Mobile User Objective System (MUOS)









Secure Communications

Developed for the U.S. Navy by Lockheed Martin, the Mobile User Objective System (MUOS) is revolutionizing secure ultra-high frequency (UHF) satellite communications (SATCOM) for mobile forces.

MUOS radio terminal users -- supporting mobile, tactical ground, sea or air operations -- can seamlessly connect around the globe and into the Global Information Grid, as well as into the Defense Switching Network. MUOS’ new capabilities include simultaneous crystal-clear voice, and video and mission data on a high-speed Internet Protocol-based system.

Delivering the next generation of narrowband communications, each MUOS satellite has two payloads supporting both these new Wideband Code Division Multiple Access (WCDMA) waveform capabilities and the legacy UHF satellite communications system, still used by many mobile forces today. Once operational, MUOS will provide 16 times the capacity of the legacy system it will eventually replace.

The MUOS network is sustained by an initial configuration of four orbiting satellites (MUOS 1-4) and four relay ground stations. An on-orbit spare, MUOS-5, will ensure the network is always available to support U.S. and allied mobile forces, as well as actively supporting the legacy UHF system.


Above: MUOS-5, the fifth satellite to join the U.S. Navy’s Mobile User Objective System (MUOS) secure communications network, will help revolutionize secure ultra-high frequency (UHF) satellite communications (SATCOM) for mobile forces.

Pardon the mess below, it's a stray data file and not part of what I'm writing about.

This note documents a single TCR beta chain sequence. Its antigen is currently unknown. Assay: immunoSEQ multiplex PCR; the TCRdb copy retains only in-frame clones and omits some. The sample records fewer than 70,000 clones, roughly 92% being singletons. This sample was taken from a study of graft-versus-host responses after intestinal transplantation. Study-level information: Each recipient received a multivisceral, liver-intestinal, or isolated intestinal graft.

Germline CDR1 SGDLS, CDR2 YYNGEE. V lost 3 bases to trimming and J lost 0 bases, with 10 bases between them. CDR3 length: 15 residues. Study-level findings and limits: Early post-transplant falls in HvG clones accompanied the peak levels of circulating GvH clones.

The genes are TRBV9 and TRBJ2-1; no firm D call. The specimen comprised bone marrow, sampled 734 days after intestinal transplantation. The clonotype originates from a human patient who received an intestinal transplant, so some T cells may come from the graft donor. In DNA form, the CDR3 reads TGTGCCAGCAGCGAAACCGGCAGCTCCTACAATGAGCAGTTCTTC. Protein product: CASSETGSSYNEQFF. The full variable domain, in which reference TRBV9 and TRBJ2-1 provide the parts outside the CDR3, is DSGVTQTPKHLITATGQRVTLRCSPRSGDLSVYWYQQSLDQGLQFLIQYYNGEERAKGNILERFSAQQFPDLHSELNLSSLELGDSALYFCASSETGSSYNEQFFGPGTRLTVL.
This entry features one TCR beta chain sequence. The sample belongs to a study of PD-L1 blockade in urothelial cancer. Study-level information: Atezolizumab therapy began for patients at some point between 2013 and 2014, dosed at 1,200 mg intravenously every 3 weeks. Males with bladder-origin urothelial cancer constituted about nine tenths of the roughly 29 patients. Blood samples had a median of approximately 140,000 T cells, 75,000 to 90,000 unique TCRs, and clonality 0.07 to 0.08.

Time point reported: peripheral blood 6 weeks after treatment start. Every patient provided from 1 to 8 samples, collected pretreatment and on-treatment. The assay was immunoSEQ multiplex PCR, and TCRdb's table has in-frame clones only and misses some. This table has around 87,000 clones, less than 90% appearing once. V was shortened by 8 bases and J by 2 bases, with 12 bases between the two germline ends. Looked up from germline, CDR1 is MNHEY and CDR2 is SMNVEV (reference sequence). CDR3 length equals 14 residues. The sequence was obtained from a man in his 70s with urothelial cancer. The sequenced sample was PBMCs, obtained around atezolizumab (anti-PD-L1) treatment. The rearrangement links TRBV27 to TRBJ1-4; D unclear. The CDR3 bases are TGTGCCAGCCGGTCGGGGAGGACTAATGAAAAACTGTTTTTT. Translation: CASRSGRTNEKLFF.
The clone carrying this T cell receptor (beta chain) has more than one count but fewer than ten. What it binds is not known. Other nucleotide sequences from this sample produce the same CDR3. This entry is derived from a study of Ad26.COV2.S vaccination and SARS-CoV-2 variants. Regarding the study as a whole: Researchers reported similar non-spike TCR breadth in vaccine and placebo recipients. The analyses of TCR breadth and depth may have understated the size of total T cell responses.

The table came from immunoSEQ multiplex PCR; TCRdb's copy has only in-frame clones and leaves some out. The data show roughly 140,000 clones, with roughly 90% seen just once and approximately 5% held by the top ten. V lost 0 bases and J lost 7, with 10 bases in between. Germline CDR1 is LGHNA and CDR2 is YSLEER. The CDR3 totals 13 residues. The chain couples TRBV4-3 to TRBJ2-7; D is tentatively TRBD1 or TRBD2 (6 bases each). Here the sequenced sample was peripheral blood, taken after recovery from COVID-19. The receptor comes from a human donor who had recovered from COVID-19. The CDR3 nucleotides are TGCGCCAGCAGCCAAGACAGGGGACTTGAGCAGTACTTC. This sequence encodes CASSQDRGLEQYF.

Below: MUOS-3 and MUOS-4 pictured in Lockheed Martin's satellite manufacturing facility in Sunnyvale, California.

MUOS-3 and MUOS-4

On March 3, MUOS-5, arrived at Cape Canaveral after shipping from Lockheed Martin’s satellite manufacturing facility in Sunnyvale, California

Key Capabilities

MUOS satellites are equipped with a Wideband Code Division Multiple Access (WCDMA) payload that provides a 16-fold increase in transmission throughput over the current Ultra High Frequency (UHF) satellite system. Each MUOS satellite also includes a legacy UHF payload that is fully compatible with the current UHF Follow-on system and legacy terminals. This dual-payload design ensures a smooth transition to the cutting-edge WCDMA technology from the legacy system.


MUOS Mission Infographic
Arctic Reach

Activity in the arctic is growing as the polar sheet cap recedes. More people, shipping, exploration and search and rescue expose the need for secure communications to protect the region. However, getting satellite communications signal is extremely difficult. But not anymore.

MUOS Arctic Reach


Chip Eschenfelder
+1 303-977-8375


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MUOS Flickr Images